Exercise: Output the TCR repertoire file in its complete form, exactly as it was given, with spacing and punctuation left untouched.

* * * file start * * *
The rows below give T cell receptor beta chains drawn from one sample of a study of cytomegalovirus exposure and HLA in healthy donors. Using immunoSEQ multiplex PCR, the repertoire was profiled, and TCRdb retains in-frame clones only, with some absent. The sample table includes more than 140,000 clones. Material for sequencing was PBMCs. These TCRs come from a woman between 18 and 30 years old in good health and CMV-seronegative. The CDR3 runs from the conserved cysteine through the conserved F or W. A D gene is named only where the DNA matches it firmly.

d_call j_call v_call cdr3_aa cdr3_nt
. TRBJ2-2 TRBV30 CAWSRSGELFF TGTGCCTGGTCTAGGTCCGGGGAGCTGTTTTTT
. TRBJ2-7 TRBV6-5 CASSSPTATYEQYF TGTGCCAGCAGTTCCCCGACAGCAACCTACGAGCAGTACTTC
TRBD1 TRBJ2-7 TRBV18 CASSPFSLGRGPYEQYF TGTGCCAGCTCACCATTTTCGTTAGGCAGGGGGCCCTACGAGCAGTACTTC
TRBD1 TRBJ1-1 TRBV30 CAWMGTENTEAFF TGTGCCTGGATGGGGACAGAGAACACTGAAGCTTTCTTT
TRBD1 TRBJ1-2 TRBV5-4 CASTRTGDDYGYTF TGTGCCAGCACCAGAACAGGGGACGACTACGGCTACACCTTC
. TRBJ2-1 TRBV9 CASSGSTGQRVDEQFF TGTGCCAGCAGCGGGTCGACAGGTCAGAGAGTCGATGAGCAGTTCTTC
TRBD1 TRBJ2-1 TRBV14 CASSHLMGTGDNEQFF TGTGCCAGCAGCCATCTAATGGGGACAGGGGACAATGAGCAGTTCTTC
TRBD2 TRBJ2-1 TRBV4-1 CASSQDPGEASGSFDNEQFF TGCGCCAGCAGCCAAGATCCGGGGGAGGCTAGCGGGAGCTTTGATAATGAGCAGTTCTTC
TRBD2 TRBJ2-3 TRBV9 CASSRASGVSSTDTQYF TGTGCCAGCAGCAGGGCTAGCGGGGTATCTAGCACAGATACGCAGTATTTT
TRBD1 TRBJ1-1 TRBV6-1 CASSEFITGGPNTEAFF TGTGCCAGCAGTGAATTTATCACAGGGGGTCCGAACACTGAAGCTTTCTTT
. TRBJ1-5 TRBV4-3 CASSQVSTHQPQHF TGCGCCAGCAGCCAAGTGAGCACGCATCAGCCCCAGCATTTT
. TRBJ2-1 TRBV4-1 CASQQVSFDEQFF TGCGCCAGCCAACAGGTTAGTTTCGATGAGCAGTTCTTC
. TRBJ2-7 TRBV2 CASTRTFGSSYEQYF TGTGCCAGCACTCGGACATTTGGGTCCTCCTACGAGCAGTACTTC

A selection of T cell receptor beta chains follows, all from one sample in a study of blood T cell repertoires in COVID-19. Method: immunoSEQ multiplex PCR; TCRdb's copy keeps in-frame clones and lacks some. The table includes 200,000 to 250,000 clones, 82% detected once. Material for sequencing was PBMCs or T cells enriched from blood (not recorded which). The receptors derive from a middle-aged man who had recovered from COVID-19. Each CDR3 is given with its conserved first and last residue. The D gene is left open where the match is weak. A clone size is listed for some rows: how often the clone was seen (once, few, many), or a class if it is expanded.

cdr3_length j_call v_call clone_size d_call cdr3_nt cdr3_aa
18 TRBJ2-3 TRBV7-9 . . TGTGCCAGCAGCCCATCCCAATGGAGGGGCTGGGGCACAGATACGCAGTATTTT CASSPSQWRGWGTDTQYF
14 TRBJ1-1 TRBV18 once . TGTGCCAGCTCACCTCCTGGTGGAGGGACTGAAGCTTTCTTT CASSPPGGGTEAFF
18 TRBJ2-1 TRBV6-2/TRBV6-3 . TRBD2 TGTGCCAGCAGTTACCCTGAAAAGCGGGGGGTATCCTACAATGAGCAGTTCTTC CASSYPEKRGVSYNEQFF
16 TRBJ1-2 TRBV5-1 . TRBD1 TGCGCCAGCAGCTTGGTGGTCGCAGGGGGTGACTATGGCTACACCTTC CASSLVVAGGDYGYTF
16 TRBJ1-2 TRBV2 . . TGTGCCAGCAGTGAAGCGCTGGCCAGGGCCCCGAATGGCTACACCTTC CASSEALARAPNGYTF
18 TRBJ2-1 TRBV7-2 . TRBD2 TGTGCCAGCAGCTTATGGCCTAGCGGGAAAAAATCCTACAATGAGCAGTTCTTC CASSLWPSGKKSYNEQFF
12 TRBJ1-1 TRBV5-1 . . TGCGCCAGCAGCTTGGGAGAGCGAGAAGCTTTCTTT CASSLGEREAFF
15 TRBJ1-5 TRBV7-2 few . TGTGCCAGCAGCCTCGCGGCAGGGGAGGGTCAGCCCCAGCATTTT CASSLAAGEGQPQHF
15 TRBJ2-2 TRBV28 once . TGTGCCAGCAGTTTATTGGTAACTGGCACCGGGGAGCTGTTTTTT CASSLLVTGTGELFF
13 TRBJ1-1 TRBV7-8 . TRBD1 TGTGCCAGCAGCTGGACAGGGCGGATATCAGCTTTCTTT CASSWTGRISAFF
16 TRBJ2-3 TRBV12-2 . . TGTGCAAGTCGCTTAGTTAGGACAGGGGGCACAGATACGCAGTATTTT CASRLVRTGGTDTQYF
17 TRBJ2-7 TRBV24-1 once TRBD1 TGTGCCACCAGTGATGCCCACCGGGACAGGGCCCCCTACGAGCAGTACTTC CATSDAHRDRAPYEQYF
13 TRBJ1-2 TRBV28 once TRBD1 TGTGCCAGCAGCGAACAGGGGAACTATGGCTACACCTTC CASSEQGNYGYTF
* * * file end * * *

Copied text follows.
The rows below give T cell receptor beta chains drawn from one sample of a study of cytomegalovirus exposure and HLA in healthy donors. Using immunoSEQ multiplex PCR, the repertoire was profiled, and TCRdb retains in-frame clones only, with some absent. The sample table includes more than 140,000 clones. Material for sequencing was PBMCs. These TCRs come from a woman between 18 and 30 years old in good health and CMV-seronegative. The CDR3 runs from the conserved cysteine through the conserved F or W. A D gene is named only where the DNA matches it firmly.

d_call j_call v_call cdr3_aa cdr3_nt
. TRBJ2-2 TRBV30 CAWSRSGELFF TGTGCCTGGTCTAGGTCCGGGGAGCTGTTTTTT
. TRBJ2-7 TRBV6-5 CASSSPTATYEQYF TGTGCCAGCAGTTCCCCGACAGCAACCTACGAGCAGTACTTC
TRBD1 TRBJ2-7 TRBV18 CASSPFSLGRGPYEQYF TGTGCCAGCTCACCATTTTCGTTAGGCAGGGGGCCCTACGAGCAGTACTTC
TRBD1 TRBJ1-1 TRBV30 CAWMGTENTEAFF TGTGCCTGGATGGGGACAGAGAACACTGAAGCTTTCTTT
TRBD1 TRBJ1-2 TRBV5-4 CASTRTGDDYGYTF TGTGCCAGCACCAGAACAGGGGACGACTACGGCTACACCTTC
. TRBJ2-1 TRBV9 CASSGSTGQRVDEQFF TGTGCCAGCAGCGGGTCGACAGGTCAGAGAGTCGATGAGCAGTTCTTC
TRBD1 TRBJ2-1 TRBV14 CASSHLMGTGDNEQFF TGTGCCAGCAGCCATCTAATGGGGACAGGGGACAATGAGCAGTTCTTC
TRBD2 TRBJ2-1 TRBV4-1 CASSQDPGEASGSFDNEQFF TGCGCCAGCAGCCAAGATCCGGGGGAGGCTAGCGGGAGCTTTGATAATGAGCAGTTCTTC
TRBD2 TRBJ2-3 TRBV9 CASSRASGVSSTDTQYF TGTGCCAGCAGCAGGGCTAGCGGGGTATCTAGCACAGATACGCAGTATTTT
TRBD1 TRBJ1-1 TRBV6-1 CASSEFITGGPNTEAFF TGTGCCAGCAGTGAATTTATCACAGGGGGTCCGAACACTGAAGCTTTCTTT
. TRBJ1-5 TRBV4-3 CASSQVSTHQPQHF TGCGCCAGCAGCCAAGTGAGCACGCATCAGCCCCAGCATTTT
. TRBJ2-1 TRBV4-1 CASQQVSFDEQFF TGCGCCAGCCAACAGGTTAGTTTCGATGAGCAGTTCTTC
. TRBJ2-7 TRBV2 CASTRTFGSSYEQYF TGTGCCAGCACTCGGACATTTGGGTCCTCCTACGAGCAGTACTTC

A selection of T cell receptor beta chains follows, all from one sample in a study of blood T cell repertoires in COVID-19. Method: immunoSEQ multiplex PCR; TCRdb's copy keeps in-frame clones and lacks some. The table includes 200,000 to 250,000 clones, 82% detected once. Material for sequencing was PBMCs or T cells enriched from blood (not recorded which). The receptors derive from a middle-aged man who had recovered from COVID-19. Each CDR3 is given with its conserved first and last residue. The D gene is left open where the match is weak. A clone size is listed for some rows: how often the clone was seen (once, few, many), or a class if it is expanded.

cdr3_length j_call v_call clone_size d_call cdr3_nt cdr3_aa
18 TRBJ2-3 TRBV7-9 . . TGTGCCAGCAGCCCATCCCAATGGAGGGGCTGGGGCACAGATACGCAGTATTTT CASSPSQWRGWGTDTQYF
14 TRBJ1-1 TRBV18 once . TGTGCCAGCTCACCTCCTGGTGGAGGGACTGAAGCTTTCTTT CASSPPGGGTEAFF
18 TRBJ2-1 TRBV6-2/TRBV6-3 . TRBD2 TGTGCCAGCAGTTACCCTGAAAAGCGGGGGGTATCCTACAATGAGCAGTTCTTC CASSYPEKRGVSYNEQFF
16 TRBJ1-2 TRBV5-1 . TRBD1 TGCGCCAGCAGCTTGGTGGTCGCAGGGGGTGACTATGGCTACACCTTC CASSLVVAGGDYGYTF
16 TRBJ1-2 TRBV2 . . TGTGCCAGCAGTGAAGCGCTGGCCAGGGCCCCGAATGGCTACACCTTC CASSEALARAPNGYTF
18 TRBJ2-1 TRBV7-2 . TRBD2 TGTGCCAGCAGCTTATGGCCTAGCGGGAAAAAATCCTACAATGAGCAGTTCTTC CASSLWPSGKKSYNEQFF
12 TRBJ1-1 TRBV5-1 . . TGCGCCAGCAGCTTGGGAGAGCGAGAAGCTTTCTTT CASSLGEREAFF
15 TRBJ1-5 TRBV7-2 few . TGTGCCAGCAGCCTCGCGGCAGGGGAGGGTCAGCCCCAGCATTTT CASSLAAGEGQPQHF
15 TRBJ2-2 TRBV28 once . TGTGCCAGCAGTTTATTGGTAACTGGCACCGGGGAGCTGTTTTTT CASSLLVTGTGELFF
13 TRBJ1-1 TRBV7-8 . TRBD1 TGTGCCAGCAGCTGGACAGGGCGGATATCAGCTTTCTTT CASSWTGRISAFF
16 TRBJ2-3 TRBV12-2 . . TGTGCAAGTCGCTTAGTTAGGACAGGGGGCACAGATACGCAGTATTTT CASRLVRTGGTDTQYF
17 TRBJ2-7 TRBV24-1 once TRBD1 TGTGCCACCAGTGATGCCCACCGGGACAGGGCCCCCTACGAGCAGTACTTC CATSDAHRDRAPYEQYF
13 TRBJ1-2 TRBV28 once TRBD1 TGTGCCAGCAGCGAACAGGGGAACTATGGCTACACCTTC CASSEQGNYGYTF